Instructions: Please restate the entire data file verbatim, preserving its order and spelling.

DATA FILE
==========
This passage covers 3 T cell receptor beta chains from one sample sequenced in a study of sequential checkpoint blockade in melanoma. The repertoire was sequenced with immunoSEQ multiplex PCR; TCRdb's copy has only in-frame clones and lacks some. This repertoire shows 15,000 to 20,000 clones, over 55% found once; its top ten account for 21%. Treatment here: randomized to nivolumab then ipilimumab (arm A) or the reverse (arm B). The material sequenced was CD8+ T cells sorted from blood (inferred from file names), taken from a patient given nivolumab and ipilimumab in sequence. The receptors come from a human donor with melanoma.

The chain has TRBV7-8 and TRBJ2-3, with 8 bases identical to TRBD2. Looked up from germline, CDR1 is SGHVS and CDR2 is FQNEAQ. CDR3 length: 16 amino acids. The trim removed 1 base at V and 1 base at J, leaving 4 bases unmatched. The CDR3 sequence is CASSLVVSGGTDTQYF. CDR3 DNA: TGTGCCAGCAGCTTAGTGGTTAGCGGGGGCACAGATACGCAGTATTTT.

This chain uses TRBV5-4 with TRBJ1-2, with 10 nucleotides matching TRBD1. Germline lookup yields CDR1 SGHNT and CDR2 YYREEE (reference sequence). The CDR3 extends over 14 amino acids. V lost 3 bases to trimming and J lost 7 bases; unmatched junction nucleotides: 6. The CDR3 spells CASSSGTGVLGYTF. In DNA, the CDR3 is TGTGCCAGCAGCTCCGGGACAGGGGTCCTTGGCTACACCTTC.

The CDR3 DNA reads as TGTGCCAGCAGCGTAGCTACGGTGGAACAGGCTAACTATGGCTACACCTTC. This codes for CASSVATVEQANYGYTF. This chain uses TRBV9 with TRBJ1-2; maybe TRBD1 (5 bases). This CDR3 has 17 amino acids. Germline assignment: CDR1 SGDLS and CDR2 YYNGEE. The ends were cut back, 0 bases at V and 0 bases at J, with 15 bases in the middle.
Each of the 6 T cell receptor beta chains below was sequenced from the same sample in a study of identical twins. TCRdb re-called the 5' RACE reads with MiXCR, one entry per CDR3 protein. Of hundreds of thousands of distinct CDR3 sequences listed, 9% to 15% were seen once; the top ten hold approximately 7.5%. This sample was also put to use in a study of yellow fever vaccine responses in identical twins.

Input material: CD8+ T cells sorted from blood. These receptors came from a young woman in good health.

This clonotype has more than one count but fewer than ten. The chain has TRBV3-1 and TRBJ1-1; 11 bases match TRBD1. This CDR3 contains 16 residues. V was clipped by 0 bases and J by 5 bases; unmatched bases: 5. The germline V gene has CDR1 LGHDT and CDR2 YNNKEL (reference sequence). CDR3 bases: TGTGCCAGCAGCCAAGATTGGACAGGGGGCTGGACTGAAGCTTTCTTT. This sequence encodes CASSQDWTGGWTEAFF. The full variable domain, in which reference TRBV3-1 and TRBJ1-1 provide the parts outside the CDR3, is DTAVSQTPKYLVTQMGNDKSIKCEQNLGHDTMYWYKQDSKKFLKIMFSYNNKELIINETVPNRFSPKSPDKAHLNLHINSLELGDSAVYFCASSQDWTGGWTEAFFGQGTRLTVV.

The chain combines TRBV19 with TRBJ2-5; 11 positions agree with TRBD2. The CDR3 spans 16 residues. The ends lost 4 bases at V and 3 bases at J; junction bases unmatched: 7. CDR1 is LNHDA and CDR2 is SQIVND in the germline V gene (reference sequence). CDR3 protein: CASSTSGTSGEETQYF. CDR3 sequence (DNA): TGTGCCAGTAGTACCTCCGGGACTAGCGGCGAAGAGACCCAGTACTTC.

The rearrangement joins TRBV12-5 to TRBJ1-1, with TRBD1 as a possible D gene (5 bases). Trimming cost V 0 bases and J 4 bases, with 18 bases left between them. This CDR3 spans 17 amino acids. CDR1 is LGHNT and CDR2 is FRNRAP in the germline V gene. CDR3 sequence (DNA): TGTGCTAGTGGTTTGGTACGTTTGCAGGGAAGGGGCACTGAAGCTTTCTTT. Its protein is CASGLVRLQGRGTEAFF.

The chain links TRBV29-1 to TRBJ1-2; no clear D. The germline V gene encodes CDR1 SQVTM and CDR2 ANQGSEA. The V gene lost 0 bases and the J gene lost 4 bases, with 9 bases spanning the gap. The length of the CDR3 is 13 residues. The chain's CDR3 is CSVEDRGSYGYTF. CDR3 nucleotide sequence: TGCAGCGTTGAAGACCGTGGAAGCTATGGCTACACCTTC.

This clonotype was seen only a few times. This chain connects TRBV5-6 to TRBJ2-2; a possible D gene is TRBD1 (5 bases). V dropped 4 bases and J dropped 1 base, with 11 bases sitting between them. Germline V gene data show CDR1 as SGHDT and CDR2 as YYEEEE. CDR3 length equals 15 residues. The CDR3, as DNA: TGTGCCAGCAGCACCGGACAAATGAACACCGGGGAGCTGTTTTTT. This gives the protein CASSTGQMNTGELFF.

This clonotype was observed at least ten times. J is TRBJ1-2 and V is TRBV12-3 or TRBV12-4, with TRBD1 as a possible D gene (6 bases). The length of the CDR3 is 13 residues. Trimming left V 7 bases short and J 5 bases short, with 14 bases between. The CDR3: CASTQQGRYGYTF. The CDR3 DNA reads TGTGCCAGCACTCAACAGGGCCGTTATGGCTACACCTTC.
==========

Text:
This passage covers 3 T cell receptor beta chains from one sample sequenced in a study of sequential checkpoint blockade in melanoma. The repertoire was sequenced with immunoSEQ multiplex PCR; TCRdb's copy has only in-frame clones and lacks some. This repertoire shows 15,000 to 20,000 clones, over 55% found once; its top ten account for 21%. Treatment here: randomized to nivolumab then ipilimumab (arm A) or the reverse (arm B). The material sequenced was CD8+ T cells sorted from blood (inferred from file names), taken from a patient given nivolumab and ipilimumab in sequence. The receptors come from a human donor with melanoma.

The chain has TRBV7-8 and TRBJ2-3, with 8 bases identical to TRBD2. Looked up from germline, CDR1 is SGHVS and CDR2 is FQNEAQ. CDR3 length: 16 amino acids. The trim removed 1 base at V and 1 base at J, leaving 4 bases unmatched. The CDR3 sequence is CASSLVVSGGTDTQYF. CDR3 DNA: TGTGCCAGCAGCTTAGTGGTTAGCGGGGGCACAGATACGCAGTATTTT.

This chain uses TRBV5-4 with TRBJ1-2, with 10 nucleotides matching TRBD1. Germline lookup yields CDR1 SGHNT and CDR2 YYREEE (reference sequence). The CDR3 extends over 14 amino acids. V lost 3 bases to trimming and J lost 7 bases; unmatched junction nucleotides: 6. The CDR3 spells CASSSGTGVLGYTF. In DNA, the CDR3 is TGTGCCAGCAGCTCCGGGACAGGGGTCCTTGGCTACACCTTC.

The CDR3 DNA reads as TGTGCCAGCAGCGTAGCTACGGTGGAACAGGCTAACTATGGCTACACCTTC. This codes for CASSVATVEQANYGYTF. This chain uses TRBV9 with TRBJ1-2; maybe TRBD1 (5 bases). This CDR3 has 17 amino acids. Germline assignment: CDR1 SGDLS and CDR2 YYNGEE. The ends were cut back, 0 bases at V and 0 bases at J, with 15 bases in the middle.
Each of the 6 T cell receptor beta chains below was sequenced from the same sample in a study of identical twins. TCRdb re-called the 5' RACE reads with MiXCR, one entry per CDR3 protein. Of hundreds of thousands of distinct CDR3 sequences listed, 9% to 15% were seen once; the top ten hold approximately 7.5%. This sample was also put to use in a study of yellow fever vaccine responses in identical twins.

Input material: CD8+ T cells sorted from blood. These receptors came from a young woman in good health.

This clonotype has more than one count but fewer than ten. The chain has TRBV3-1 and TRBJ1-1; 11 bases match TRBD1. This CDR3 contains 16 residues. V was clipped by 0 bases and J by 5 bases; unmatched bases: 5. The germline V gene has CDR1 LGHDT and CDR2 YNNKEL (reference sequence). CDR3 bases: TGTGCCAGCAGCCAAGATTGGACAGGGGGCTGGACTGAAGCTTTCTTT. This sequence encodes CASSQDWTGGWTEAFF. The full variable domain, in which reference TRBV3-1 and TRBJ1-1 provide the parts outside the CDR3, is DTAVSQTPKYLVTQMGNDKSIKCEQNLGHDTMYWYKQDSKKFLKIMFSYNNKELIINETVPNRFSPKSPDKAHLNLHINSLELGDSAVYFCASSQDWTGGWTEAFFGQGTRLTVV.

The chain combines TRBV19 with TRBJ2-5; 11 positions agree with TRBD2. The CDR3 spans 16 residues. The ends lost 4 bases at V and 3 bases at J; junction bases unmatched: 7. CDR1 is LNHDA and CDR2 is SQIVND in the germline V gene (reference sequence). CDR3 protein: CASSTSGTSGEETQYF. CDR3 sequence (DNA): TGTGCCAGTAGTACCTCCGGGACTAGCGGCGAAGAGACCCAGTACTTC.

The rearrangement joins TRBV12-5 to TRBJ1-1, with TRBD1 as a possible D gene (5 bases). Trimming cost V 0 bases and J 4 bases, with 18 bases left between them. This CDR3 spans 17 amino acids. CDR1 is LGHNT and CDR2 is FRNRAP in the germline V gene. CDR3 sequence (DNA): TGTGCTAGTGGTTTGGTACGTTTGCAGGGAAGGGGCACTGAAGCTTTCTTT. Its protein is CASGLVRLQGRGTEAFF.

The chain links TRBV29-1 to TRBJ1-2; no clear D. The germline V gene encodes CDR1 SQVTM and CDR2 ANQGSEA. The V gene lost 0 bases and the J gene lost 4 bases, with 9 bases spanning the gap. The length of the CDR3 is 13 residues. The chain's CDR3 is CSVEDRGSYGYTF. CDR3 nucleotide sequence: TGCAGCGTTGAAGACCGTGGAAGCTATGGCTACACCTTC.

This clonotype was seen only a few times. This chain connects TRBV5-6 to TRBJ2-2; a possible D gene is TRBD1 (5 bases). V dropped 4 bases and J dropped 1 base, with 11 bases sitting between them. Germline V gene data show CDR1 as SGHDT and CDR2 as YYEEEE. CDR3 length equals 15 residues. The CDR3, as DNA: TGTGCCAGCAGCACCGGACAAATGAACACCGGGGAGCTGTTTTTT. This gives the protein CASSTGQMNTGELFF.

This clonotype was observed at least ten times. J is TRBJ1-2 and V is TRBV12-3 or TRBV12-4, with TRBD1 as a possible D gene (6 bases). The length of the CDR3 is 13 residues. Trimming left V 7 bases short and J 5 bases short, with 14 bases between. The CDR3: CASTQQGRYGYTF. The CDR3 DNA reads TGTGCCAGCACTCAACAGGGCCGTTATGGCTACACCTTC.